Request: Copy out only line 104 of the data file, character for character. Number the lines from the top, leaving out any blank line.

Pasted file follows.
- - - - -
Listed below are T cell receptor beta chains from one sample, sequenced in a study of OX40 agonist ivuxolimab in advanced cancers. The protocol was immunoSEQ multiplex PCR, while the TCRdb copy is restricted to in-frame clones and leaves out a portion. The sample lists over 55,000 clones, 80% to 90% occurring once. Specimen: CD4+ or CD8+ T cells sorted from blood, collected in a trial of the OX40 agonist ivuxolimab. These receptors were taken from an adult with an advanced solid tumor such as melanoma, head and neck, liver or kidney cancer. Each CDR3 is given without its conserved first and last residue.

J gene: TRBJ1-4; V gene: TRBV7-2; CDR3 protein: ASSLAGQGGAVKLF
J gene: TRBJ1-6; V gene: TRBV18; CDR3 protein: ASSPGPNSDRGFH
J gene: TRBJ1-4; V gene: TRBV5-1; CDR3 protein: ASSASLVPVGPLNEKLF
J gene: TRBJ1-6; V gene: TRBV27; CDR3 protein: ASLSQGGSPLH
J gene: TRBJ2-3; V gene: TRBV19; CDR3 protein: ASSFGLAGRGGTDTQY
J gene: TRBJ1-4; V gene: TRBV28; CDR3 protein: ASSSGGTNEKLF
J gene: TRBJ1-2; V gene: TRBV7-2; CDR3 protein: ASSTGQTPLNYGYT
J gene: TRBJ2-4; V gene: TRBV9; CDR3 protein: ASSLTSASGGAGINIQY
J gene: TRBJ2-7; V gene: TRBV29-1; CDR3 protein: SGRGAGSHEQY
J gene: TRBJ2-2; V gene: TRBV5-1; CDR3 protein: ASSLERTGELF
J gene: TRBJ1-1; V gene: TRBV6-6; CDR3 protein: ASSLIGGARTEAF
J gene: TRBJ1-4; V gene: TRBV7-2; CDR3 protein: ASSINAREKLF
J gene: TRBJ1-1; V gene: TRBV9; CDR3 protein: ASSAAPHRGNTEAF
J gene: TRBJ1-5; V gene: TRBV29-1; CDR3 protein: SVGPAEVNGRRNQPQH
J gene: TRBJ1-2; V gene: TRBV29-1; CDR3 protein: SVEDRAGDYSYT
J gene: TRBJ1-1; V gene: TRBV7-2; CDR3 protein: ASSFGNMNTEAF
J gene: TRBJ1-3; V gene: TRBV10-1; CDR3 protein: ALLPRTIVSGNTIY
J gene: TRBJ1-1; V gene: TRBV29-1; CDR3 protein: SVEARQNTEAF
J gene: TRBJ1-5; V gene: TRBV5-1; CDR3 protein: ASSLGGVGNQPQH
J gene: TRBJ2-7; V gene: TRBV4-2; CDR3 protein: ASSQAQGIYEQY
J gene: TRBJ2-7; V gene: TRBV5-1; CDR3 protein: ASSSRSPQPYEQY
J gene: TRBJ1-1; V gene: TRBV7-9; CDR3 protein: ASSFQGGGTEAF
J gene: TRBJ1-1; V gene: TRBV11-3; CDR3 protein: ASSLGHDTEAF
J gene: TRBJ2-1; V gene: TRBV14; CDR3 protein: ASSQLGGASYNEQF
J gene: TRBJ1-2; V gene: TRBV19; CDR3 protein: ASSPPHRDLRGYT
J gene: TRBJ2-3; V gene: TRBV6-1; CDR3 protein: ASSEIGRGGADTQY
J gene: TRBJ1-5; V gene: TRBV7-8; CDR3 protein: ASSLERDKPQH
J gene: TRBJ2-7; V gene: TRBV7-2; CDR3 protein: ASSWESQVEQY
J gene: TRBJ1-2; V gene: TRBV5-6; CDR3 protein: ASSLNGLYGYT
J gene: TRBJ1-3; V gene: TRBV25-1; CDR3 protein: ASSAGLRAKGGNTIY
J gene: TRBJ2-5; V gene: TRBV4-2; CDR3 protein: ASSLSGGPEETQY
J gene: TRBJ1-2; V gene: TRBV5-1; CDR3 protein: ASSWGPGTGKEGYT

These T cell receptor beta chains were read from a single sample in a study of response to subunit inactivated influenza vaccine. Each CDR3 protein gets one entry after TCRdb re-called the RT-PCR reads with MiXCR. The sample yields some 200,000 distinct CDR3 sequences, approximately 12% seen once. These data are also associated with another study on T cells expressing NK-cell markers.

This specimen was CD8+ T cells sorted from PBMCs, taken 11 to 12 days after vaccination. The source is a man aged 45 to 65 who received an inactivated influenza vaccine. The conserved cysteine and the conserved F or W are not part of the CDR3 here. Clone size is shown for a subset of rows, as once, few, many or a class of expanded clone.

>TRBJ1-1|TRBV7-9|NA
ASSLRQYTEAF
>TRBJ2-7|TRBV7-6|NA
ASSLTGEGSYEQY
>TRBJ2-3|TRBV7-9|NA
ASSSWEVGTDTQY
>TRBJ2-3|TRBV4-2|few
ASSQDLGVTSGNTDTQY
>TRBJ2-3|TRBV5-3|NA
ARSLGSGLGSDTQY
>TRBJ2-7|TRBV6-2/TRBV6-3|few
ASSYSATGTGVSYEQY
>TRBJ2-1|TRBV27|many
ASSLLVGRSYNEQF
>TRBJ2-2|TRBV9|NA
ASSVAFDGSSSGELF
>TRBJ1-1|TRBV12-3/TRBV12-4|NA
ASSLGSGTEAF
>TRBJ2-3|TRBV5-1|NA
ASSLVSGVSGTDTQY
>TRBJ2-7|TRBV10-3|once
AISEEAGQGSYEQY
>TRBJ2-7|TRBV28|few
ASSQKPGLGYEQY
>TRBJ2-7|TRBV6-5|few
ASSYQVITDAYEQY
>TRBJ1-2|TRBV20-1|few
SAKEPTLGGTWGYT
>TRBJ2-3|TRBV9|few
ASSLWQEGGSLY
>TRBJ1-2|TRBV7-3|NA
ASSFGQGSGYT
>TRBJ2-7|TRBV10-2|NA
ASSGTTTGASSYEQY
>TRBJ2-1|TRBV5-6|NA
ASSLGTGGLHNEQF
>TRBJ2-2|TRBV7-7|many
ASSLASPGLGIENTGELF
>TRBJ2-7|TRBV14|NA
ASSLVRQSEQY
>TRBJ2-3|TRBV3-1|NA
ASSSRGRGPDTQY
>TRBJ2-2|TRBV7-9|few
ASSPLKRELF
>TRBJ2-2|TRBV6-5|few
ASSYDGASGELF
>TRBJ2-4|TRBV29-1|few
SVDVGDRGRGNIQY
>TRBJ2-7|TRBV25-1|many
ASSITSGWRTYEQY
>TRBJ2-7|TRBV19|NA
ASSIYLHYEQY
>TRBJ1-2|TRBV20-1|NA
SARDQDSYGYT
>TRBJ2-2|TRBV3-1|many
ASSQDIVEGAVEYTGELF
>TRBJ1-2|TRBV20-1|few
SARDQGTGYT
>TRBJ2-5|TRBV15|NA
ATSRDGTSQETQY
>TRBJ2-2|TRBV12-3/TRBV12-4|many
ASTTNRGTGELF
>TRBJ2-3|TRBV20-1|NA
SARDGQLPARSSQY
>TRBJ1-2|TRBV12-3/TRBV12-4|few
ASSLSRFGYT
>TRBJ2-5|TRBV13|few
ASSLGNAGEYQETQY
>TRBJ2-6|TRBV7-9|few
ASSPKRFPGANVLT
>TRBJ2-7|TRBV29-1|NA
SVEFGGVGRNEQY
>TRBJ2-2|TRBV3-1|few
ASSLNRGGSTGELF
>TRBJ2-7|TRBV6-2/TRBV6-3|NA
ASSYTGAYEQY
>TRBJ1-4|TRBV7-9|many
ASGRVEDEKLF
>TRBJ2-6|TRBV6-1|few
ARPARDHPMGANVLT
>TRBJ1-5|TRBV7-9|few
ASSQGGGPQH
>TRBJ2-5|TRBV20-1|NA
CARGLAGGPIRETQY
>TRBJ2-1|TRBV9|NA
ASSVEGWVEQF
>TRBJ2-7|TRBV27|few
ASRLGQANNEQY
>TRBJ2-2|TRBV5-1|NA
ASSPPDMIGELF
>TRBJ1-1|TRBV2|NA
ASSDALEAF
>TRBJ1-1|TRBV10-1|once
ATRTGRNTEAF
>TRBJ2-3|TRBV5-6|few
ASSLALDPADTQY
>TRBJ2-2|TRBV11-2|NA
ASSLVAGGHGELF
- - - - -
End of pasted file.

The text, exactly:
>TRBJ2-6|TRBV7-9|few